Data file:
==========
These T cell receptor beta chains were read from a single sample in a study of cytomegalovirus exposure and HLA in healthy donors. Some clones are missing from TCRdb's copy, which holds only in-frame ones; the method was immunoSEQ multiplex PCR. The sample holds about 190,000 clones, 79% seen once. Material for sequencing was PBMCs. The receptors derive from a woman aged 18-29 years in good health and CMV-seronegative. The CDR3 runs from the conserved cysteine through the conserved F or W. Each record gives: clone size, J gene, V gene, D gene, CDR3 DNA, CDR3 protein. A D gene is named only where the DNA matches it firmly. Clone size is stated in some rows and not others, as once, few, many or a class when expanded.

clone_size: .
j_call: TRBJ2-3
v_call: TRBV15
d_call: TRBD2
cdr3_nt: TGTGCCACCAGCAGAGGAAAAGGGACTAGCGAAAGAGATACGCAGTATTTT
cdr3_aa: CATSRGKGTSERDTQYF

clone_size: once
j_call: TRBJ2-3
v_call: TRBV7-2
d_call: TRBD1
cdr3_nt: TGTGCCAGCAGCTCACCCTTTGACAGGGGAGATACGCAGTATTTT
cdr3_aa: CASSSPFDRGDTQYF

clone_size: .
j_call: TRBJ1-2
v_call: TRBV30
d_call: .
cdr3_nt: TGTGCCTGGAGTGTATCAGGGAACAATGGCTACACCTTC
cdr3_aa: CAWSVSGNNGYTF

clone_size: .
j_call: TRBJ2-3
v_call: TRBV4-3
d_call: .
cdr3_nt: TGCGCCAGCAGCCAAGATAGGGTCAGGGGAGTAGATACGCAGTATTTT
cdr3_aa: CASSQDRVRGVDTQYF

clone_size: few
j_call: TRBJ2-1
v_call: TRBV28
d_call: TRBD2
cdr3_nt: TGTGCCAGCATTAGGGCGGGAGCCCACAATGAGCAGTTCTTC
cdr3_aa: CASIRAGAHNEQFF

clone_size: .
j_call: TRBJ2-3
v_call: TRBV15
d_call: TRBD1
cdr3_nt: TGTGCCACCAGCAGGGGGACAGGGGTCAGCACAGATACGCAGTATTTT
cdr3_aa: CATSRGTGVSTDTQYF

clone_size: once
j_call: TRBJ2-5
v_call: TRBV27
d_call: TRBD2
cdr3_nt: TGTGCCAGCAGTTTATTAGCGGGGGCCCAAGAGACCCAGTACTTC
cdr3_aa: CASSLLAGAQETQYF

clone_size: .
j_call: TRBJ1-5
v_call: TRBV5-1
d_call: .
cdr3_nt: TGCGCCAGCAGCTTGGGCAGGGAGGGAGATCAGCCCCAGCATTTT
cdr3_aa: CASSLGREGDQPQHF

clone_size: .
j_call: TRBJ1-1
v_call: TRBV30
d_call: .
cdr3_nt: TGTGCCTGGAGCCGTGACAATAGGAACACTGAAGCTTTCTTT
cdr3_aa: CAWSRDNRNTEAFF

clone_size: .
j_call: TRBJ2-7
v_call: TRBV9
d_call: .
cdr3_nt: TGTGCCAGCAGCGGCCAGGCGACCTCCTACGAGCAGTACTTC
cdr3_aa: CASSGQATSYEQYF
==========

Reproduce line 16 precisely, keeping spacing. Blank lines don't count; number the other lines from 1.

v_call: TRBV30